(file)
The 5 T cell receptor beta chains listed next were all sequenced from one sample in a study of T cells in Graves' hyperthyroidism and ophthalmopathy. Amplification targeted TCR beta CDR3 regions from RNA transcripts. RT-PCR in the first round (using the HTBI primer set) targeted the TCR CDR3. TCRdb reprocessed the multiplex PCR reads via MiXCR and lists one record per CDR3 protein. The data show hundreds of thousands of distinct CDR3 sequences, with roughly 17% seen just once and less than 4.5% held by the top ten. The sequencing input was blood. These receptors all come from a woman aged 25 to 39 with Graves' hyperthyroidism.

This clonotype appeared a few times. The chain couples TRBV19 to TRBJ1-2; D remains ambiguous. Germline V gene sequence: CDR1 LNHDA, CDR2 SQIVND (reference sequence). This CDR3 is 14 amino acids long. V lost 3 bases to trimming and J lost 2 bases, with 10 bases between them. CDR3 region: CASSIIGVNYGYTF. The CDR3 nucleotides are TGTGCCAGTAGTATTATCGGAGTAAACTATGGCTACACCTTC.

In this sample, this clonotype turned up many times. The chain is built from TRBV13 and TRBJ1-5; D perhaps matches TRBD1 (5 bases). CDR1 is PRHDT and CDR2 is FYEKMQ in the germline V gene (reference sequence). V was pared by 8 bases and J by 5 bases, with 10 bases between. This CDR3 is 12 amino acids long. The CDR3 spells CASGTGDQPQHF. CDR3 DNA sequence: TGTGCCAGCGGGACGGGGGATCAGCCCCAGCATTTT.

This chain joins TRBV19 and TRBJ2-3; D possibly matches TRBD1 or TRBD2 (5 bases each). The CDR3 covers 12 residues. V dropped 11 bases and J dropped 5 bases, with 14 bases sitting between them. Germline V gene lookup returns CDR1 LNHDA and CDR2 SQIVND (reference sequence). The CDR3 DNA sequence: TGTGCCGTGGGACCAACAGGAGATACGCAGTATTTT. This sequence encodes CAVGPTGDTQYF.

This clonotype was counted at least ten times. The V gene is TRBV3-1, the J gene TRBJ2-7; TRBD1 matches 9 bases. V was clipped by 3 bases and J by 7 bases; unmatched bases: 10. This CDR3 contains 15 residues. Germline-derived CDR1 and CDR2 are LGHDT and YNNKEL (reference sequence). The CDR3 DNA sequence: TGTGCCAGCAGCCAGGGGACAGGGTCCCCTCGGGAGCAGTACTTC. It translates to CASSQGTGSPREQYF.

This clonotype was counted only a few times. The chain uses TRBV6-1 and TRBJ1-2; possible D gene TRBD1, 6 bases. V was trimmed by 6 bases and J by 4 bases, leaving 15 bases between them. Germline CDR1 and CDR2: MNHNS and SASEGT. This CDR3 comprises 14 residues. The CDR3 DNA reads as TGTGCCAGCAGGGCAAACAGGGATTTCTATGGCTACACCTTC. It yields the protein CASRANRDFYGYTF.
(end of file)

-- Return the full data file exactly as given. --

The 5 T cell receptor beta chains listed next were all sequenced from one sample in a study of T cells in Graves' hyperthyroidism and ophthalmopathy. Amplification targeted TCR beta CDR3 regions from RNA transcripts. RT-PCR in the first round (using the HTBI primer set) targeted the TCR CDR3. TCRdb reprocessed the multiplex PCR reads via MiXCR and lists one record per CDR3 protein. The data show hundreds of thousands of distinct CDR3 sequences, with roughly 17% seen just once and less than 4.5% held by the top ten. The sequencing input was blood. These receptors all come from a woman aged 25 to 39 with Graves' hyperthyroidism.

This clonotype appeared a few times. The chain couples TRBV19 to TRBJ1-2; D remains ambiguous. Germline V gene sequence: CDR1 LNHDA, CDR2 SQIVND (reference sequence). This CDR3 is 14 amino acids long. V lost 3 bases to trimming and J lost 2 bases, with 10 bases between them. CDR3 region: CASSIIGVNYGYTF. The CDR3 nucleotides are TGTGCCAGTAGTATTATCGGAGTAAACTATGGCTACACCTTC.

In this sample, this clonotype turned up many times. The chain is built from TRBV13 and TRBJ1-5; D perhaps matches TRBD1 (5 bases). CDR1 is PRHDT and CDR2 is FYEKMQ in the germline V gene (reference sequence). V was pared by 8 bases and J by 5 bases, with 10 bases between. This CDR3 is 12 amino acids long. The CDR3 spells CASGTGDQPQHF. CDR3 DNA sequence: TGTGCCAGCGGGACGGGGGATCAGCCCCAGCATTTT.

This chain joins TRBV19 and TRBJ2-3; D possibly matches TRBD1 or TRBD2 (5 bases each). The CDR3 covers 12 residues. V dropped 11 bases and J dropped 5 bases, with 14 bases sitting between them. Germline V gene lookup returns CDR1 LNHDA and CDR2 SQIVND (reference sequence). The CDR3 DNA sequence: TGTGCCGTGGGACCAACAGGAGATACGCAGTATTTT. This sequence encodes CAVGPTGDTQYF.

This clonotype was counted at least ten times. The V gene is TRBV3-1, the J gene TRBJ2-7; TRBD1 matches 9 bases. V was clipped by 3 bases and J by 7 bases; unmatched bases: 10. This CDR3 contains 15 residues. Germline-derived CDR1 and CDR2 are LGHDT and YNNKEL (reference sequence). The CDR3 DNA sequence: TGTGCCAGCAGCCAGGGGACAGGGTCCCCTCGGGAGCAGTACTTC. It translates to CASSQGTGSPREQYF.

This clonotype was counted only a few times. The chain uses TRBV6-1 and TRBJ1-2; possible D gene TRBD1, 6 bases. V was trimmed by 6 bases and J by 4 bases, leaving 15 bases between them. Germline CDR1 and CDR2: MNHNS and SASEGT. This CDR3 comprises 14 residues. The CDR3 DNA reads as TGTGCCAGCAGGGCAAACAGGGATTTCTATGGCTACACCTTC. It yields the protein CASRANRDFYGYTF.